I am quite familiar with direct provision from my work on the Committee of Public Accounts because we have had more than one report on it and it is not an efficient system. Even on a money level, it is not an efficient system. On a human level, it is inhuman. The Minister of State said people are looked after in that system and he has heard no one else come forward with a better proposal. He has admitted it was supposed to be a temporary provision, yet 17 years later we are still incarcerating people. I use the word "incarceration" because it certainly has echoes of the Magdalen laundries and the various industrial and reformatory schools. The same type of language is used, for example, that they should be happy. The Minister of State is shaking his head but that is the message, not only from the Minister of State but more generally.
With regard to direct provision, 37% of the people have been there for more than two years. I understand that one in seven of the residents have status but have no place to go so they cannot get out. Can the Minister of State imagine fleeing from war and all the other horrific conditions, being in direct provision for a very long time and then celebrating getting one's status yet having to remain in direct provision because there is no place to go? The cost of it is astronomical. The cost of direct provision in 2016 was more than €60 million. A number of small private companies make enormous profits from the misery of people who do not want to be there. They want to share in Irish society. Galway city distinguishes itself as having the highest percentage of non-Irish people. We are the multicultural capital of the country. Prior to 2016, it was almost 20% but since 2016, it has gone over 20%. We want to embrace multiculturalism and we do not want direct provision centres in our city. The one in Salthill is up for sale or has been sold and the residents there have no idea what will happen to them.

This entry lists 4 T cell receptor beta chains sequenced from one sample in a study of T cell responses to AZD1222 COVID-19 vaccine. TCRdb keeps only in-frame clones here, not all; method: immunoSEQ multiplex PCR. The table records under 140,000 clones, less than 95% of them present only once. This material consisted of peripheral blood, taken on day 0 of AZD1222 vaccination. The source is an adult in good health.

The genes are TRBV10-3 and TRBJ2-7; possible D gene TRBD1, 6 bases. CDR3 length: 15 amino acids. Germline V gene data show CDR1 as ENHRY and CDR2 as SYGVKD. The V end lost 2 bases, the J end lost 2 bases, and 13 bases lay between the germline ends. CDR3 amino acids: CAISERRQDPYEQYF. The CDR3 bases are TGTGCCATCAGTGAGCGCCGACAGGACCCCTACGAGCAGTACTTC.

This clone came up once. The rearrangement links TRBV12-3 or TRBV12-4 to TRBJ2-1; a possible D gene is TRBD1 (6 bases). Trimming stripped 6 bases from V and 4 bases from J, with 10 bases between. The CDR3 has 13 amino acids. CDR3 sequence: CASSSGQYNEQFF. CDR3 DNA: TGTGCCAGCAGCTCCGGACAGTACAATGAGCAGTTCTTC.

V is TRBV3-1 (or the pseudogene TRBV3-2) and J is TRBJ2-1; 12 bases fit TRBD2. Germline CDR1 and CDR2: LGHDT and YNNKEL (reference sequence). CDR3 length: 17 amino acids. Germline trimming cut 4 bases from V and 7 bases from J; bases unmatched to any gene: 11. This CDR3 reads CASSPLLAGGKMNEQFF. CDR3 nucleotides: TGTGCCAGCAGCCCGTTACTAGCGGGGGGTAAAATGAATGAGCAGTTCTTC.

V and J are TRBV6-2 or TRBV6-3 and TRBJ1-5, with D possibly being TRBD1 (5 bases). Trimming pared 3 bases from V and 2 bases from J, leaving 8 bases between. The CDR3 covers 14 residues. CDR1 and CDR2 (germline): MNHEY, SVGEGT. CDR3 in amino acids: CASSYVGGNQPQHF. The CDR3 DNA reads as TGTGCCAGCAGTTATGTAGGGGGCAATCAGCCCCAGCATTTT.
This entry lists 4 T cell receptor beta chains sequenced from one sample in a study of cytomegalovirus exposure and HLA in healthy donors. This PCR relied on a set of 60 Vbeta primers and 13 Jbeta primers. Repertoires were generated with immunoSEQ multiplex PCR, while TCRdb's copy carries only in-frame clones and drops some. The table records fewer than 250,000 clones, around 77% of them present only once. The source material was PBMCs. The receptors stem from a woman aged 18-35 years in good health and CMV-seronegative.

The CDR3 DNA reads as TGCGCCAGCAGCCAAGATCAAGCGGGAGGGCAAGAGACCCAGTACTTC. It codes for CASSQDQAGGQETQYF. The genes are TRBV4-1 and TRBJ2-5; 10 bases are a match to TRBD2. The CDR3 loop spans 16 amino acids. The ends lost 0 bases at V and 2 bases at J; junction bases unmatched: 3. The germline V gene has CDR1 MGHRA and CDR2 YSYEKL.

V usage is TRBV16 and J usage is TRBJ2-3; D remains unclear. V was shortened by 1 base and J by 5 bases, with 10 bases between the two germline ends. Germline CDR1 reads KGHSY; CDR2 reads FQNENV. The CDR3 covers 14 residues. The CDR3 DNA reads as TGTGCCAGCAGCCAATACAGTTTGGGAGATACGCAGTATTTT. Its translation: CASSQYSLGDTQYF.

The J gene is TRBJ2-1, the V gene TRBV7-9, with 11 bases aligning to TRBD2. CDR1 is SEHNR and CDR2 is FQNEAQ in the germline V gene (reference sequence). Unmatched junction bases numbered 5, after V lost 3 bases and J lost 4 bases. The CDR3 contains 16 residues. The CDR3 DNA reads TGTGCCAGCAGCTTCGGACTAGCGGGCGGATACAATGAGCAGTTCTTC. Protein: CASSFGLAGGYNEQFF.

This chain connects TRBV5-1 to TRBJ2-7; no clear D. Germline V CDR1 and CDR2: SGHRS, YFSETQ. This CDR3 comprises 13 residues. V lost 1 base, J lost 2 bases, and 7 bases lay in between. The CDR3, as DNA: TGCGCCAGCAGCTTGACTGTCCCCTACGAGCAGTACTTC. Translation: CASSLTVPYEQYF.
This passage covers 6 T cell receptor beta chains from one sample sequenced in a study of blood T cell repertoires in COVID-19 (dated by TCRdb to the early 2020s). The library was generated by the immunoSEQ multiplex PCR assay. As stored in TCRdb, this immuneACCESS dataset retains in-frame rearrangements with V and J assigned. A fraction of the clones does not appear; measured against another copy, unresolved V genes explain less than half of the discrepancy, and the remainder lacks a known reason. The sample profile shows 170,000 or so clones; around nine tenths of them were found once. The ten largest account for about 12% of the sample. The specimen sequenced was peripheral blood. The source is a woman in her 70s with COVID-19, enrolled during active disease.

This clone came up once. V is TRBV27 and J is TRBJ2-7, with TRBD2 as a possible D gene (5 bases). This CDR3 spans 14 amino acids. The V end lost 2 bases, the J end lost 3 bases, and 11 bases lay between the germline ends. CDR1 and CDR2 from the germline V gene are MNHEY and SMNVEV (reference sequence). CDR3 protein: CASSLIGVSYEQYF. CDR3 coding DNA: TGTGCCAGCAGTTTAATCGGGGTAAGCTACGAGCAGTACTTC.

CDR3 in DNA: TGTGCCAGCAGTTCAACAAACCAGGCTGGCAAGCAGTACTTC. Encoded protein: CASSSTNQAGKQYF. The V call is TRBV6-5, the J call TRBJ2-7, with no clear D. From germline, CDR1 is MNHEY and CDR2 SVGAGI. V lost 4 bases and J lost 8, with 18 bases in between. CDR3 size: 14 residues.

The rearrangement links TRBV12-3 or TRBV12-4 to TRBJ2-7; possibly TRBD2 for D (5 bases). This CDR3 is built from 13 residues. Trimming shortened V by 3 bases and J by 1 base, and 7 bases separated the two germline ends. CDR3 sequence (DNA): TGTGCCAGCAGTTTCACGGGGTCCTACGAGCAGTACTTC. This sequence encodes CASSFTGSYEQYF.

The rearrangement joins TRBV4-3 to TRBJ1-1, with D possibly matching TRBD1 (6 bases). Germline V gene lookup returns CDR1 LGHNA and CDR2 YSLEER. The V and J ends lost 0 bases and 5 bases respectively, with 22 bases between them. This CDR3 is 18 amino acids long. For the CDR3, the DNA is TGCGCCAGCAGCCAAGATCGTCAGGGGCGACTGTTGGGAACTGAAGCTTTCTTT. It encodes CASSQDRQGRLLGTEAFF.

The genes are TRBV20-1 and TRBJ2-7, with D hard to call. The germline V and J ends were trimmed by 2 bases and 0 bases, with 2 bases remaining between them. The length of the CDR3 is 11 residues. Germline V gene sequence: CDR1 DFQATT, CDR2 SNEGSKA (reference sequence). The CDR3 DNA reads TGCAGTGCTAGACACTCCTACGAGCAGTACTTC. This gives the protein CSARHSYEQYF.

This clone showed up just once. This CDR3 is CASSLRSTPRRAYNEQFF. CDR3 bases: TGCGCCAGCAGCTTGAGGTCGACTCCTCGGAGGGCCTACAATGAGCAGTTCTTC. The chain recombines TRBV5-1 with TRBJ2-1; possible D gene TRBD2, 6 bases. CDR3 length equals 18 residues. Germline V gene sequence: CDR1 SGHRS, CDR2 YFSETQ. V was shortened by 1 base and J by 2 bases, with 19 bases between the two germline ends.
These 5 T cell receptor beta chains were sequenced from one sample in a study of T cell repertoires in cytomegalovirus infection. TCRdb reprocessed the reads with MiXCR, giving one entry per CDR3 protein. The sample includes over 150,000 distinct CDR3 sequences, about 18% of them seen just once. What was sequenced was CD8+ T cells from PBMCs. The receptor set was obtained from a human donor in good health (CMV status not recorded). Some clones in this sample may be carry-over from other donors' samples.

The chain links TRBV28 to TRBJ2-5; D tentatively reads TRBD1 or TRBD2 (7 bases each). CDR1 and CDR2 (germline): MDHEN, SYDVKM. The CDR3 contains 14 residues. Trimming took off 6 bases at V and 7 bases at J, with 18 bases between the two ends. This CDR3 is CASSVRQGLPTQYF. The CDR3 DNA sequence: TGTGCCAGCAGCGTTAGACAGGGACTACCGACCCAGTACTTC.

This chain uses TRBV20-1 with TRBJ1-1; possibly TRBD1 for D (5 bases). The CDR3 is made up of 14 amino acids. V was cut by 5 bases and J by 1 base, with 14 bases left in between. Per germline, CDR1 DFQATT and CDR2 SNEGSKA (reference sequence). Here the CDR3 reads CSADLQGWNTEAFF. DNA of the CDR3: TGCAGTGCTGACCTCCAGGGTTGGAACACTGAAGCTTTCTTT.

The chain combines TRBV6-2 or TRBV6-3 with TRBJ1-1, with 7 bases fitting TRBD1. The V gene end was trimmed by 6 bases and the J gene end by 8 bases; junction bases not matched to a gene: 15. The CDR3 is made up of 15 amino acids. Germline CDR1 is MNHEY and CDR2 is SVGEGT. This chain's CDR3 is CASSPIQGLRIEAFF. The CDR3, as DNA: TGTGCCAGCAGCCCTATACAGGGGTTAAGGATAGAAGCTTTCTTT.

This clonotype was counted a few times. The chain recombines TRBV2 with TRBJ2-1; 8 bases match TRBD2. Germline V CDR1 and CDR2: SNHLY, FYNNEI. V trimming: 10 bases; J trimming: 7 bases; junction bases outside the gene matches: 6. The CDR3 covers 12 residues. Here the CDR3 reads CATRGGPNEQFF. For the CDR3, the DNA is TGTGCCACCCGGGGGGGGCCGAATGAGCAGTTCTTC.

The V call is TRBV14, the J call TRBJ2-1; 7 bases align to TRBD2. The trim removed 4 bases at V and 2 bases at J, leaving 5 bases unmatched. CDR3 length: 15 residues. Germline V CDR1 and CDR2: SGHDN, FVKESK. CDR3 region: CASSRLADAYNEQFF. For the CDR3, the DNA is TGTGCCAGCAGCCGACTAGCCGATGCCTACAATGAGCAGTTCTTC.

I do not have time to go through all the recommendations. I have no hesitation in supporting them.
The Minister of State disappointed me when he spoke about undocumented migrants, saying they brought this upon themselves in the sense that they broke the rules. If the Minister of State listens to some of the presentations given to the committee, he will see how they ended up as undocumented migrants. One is a mother who came here to do her masters degree. Unfortunately she failed her exams and lost her visa. She is working every God-given hour at the most basic work to bring up her children. She is an undocumented migrant. The Minister of State should read it, and if it does not move the heart of the Minister of State or the officials in the Department of Justice and Equality, I do not know what will.
Let us see if Department officials will be moved by factual figures on the impact on the economy. There are between 20,000 and 26,000 undocumented people in this country. We are only a tiny country and we have 20,000 to 26,000 undocumented, of whom between 2,000 and 5,000 are children. In a survey of 1,000, it showed 89% are in employment. They are keeping many people going in this country by being employed but they receive no benefit from it. More importantly, the State receives no benefit - 66% are in the same job for more than two years; 84% are in Ireland for over five years; and 49% for over eight years.